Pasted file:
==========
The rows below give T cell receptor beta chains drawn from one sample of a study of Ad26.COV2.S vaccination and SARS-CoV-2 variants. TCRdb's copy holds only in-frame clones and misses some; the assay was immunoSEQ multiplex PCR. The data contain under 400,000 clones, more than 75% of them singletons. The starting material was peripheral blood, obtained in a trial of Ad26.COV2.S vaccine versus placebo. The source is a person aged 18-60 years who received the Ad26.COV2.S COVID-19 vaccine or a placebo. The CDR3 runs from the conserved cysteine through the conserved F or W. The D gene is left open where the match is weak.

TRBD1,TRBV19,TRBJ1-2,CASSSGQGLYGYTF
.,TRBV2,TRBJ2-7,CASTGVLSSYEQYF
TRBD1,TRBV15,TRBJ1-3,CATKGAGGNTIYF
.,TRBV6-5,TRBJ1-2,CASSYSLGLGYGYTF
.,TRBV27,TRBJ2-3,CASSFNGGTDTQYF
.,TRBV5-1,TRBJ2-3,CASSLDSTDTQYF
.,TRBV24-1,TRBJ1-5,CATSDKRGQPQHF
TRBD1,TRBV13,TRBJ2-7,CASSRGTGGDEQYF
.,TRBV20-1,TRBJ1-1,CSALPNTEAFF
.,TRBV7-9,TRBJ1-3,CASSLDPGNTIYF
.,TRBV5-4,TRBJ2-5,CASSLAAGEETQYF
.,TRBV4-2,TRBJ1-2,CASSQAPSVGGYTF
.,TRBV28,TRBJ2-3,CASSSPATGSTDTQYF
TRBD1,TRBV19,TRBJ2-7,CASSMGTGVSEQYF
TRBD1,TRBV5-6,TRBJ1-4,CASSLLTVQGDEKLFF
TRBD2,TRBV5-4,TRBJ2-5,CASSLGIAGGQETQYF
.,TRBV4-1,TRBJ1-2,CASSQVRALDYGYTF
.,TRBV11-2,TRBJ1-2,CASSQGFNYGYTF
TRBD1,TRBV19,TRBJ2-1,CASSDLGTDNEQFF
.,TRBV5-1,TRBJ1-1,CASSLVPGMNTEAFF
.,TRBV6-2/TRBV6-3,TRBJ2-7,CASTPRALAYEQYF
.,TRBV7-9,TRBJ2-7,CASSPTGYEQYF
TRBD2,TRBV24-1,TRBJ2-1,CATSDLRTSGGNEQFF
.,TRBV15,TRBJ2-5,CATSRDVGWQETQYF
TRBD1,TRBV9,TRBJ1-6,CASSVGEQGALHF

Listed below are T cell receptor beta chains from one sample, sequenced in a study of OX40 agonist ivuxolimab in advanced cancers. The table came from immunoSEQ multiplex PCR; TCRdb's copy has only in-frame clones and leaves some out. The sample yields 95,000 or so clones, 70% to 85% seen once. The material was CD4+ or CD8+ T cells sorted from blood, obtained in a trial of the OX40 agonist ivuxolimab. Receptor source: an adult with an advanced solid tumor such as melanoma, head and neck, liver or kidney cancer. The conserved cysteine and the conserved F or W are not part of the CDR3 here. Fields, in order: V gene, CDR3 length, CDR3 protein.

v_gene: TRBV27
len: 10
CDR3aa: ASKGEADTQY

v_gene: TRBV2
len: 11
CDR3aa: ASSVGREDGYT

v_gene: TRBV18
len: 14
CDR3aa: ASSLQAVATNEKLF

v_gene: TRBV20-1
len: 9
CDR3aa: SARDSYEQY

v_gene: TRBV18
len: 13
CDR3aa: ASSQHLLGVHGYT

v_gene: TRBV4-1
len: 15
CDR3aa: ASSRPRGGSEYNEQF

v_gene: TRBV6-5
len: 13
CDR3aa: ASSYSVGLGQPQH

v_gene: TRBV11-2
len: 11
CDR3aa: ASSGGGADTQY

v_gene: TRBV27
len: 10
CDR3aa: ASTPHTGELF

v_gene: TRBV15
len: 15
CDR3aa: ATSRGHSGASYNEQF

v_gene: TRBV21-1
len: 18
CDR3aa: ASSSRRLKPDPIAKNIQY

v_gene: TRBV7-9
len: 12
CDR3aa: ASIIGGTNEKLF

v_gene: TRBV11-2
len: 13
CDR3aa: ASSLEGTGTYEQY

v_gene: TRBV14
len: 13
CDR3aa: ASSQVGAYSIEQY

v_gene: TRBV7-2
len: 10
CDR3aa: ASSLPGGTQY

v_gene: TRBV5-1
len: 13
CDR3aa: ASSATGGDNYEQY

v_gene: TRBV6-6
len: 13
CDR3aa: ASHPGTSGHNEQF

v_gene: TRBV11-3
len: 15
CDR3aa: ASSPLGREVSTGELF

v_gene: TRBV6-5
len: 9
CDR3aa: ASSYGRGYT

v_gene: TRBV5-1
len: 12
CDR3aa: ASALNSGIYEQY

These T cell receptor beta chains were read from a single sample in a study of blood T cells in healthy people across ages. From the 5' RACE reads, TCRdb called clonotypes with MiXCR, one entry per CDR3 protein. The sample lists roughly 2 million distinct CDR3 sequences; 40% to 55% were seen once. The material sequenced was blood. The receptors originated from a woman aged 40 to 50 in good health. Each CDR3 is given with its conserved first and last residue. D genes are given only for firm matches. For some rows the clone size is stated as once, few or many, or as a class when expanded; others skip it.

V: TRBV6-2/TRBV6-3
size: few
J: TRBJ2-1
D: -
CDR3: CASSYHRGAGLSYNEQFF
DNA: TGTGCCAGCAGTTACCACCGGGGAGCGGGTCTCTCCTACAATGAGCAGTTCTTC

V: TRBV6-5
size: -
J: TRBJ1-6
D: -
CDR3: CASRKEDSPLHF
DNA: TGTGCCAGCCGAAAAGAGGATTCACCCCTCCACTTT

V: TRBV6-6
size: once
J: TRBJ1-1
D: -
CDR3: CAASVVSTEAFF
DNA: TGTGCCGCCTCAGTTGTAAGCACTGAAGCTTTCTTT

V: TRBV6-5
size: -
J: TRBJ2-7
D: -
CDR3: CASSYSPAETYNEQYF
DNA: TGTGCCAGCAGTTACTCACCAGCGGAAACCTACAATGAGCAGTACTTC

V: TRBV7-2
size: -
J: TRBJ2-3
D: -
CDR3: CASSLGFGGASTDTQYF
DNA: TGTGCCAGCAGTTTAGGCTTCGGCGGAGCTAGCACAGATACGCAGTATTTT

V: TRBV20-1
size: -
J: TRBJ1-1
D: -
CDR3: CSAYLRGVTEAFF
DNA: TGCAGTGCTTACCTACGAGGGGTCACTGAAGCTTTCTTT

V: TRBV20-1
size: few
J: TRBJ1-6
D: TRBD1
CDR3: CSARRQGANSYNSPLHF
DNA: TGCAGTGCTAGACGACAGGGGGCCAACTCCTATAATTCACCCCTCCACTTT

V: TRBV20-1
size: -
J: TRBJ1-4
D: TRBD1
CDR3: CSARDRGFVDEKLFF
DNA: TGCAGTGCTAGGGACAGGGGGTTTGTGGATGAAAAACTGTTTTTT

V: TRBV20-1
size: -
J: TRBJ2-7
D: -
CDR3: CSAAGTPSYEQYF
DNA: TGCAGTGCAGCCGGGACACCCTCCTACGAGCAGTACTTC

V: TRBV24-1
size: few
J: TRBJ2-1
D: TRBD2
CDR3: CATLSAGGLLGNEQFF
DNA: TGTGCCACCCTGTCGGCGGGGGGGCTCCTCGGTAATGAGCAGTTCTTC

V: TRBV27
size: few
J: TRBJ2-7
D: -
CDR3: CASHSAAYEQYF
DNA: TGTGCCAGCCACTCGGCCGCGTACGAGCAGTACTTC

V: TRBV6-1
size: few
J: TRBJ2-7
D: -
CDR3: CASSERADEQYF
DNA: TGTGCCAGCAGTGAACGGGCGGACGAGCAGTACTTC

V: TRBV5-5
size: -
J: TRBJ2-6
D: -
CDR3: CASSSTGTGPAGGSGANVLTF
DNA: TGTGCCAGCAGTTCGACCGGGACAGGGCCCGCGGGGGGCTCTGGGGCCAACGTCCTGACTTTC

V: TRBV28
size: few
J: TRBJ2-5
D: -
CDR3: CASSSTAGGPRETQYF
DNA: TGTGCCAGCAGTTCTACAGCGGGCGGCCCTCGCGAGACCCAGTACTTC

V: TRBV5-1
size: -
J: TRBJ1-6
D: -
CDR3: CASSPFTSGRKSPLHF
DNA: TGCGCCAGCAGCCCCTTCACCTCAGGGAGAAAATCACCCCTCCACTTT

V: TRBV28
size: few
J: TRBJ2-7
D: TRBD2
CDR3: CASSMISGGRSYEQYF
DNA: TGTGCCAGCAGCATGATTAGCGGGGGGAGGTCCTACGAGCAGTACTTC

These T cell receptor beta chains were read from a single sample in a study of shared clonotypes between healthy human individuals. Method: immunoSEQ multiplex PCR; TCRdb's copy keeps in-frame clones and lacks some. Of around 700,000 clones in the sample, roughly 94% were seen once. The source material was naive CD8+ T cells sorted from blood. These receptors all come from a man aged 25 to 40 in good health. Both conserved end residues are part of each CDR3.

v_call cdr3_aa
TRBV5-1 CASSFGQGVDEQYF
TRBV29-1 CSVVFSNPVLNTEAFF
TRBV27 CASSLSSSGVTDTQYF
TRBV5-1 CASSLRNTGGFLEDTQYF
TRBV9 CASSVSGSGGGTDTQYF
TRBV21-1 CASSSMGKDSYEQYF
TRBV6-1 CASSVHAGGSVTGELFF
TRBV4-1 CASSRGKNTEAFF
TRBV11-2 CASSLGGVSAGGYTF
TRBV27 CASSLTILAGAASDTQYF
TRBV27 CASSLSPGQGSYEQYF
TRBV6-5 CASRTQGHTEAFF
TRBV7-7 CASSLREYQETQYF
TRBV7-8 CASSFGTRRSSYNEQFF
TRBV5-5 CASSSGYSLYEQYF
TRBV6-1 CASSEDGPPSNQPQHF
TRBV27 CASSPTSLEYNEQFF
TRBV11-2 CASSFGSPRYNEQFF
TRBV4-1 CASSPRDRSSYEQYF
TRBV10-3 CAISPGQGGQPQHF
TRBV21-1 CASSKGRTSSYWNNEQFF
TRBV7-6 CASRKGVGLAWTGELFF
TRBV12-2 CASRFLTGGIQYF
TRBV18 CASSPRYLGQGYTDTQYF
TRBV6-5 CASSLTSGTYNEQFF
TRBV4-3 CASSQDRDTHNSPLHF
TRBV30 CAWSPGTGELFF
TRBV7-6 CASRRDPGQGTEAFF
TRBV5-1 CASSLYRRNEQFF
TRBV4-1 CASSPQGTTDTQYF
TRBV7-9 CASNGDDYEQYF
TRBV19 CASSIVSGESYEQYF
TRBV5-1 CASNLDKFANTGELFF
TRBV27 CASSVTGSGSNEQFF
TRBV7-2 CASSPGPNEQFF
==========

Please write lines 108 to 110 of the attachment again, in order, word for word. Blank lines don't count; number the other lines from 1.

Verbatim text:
size: -
J: TRBJ2-7
D: -